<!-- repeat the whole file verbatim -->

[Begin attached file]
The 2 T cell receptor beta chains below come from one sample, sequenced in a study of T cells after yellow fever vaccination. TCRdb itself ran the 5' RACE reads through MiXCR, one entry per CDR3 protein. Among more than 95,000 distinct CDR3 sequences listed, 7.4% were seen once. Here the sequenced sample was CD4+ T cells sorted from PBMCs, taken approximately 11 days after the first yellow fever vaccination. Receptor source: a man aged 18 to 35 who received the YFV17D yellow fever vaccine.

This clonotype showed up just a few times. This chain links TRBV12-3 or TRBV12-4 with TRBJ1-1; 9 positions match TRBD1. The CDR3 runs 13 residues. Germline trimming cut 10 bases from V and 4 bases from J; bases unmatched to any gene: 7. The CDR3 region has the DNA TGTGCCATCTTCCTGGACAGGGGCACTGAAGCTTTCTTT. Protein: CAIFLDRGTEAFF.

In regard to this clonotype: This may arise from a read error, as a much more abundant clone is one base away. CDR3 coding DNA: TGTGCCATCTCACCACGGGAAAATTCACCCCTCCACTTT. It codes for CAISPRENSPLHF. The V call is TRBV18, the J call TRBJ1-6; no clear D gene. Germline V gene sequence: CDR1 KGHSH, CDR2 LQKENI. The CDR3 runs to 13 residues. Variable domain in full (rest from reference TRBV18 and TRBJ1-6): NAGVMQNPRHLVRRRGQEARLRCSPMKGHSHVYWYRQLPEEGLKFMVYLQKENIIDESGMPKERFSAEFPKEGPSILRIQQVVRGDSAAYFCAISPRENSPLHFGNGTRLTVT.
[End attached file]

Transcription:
The 2 T cell receptor beta chains below come from one sample, sequenced in a study of T cells after yellow fever vaccination. TCRdb itself ran the 5' RACE reads through MiXCR, one entry per CDR3 protein. Among more than 95,000 distinct CDR3 sequences listed, 7.4% were seen once. Here the sequenced sample was CD4+ T cells sorted from PBMCs, taken approximately 11 days after the first yellow fever vaccination. Receptor source: a man aged 18 to 35 who received the YFV17D yellow fever vaccine.

This clonotype showed up just a few times. This chain links TRBV12-3 or TRBV12-4 with TRBJ1-1; 9 positions match TRBD1. The CDR3 runs 13 residues. Germline trimming cut 10 bases from V and 4 bases from J; bases unmatched to any gene: 7. The CDR3 region has the DNA TGTGCCATCTTCCTGGACAGGGGCACTGAAGCTTTCTTT. Protein: CAIFLDRGTEAFF.

In regard to this clonotype: This may arise from a read error, as a much more abundant clone is one base away. CDR3 coding DNA: TGTGCCATCTCACCACGGGAAAATTCACCCCTCCACTTT. It codes for CAISPRENSPLHF. The V call is TRBV18, the J call TRBJ1-6; no clear D gene. Germline V gene sequence: CDR1 KGHSH, CDR2 LQKENI. The CDR3 runs to 13 residues. Variable domain in full (rest from reference TRBV18 and TRBJ1-6): NAGVMQNPRHLVRRRGQEARLRCSPMKGHSHVYWYRQLPEEGLKFMVYLQKENIIDESGMPKERFSAEFPKEGPSILRIQQVVRGDSAAYFCAISPRENSPLHFGNGTRLTVT.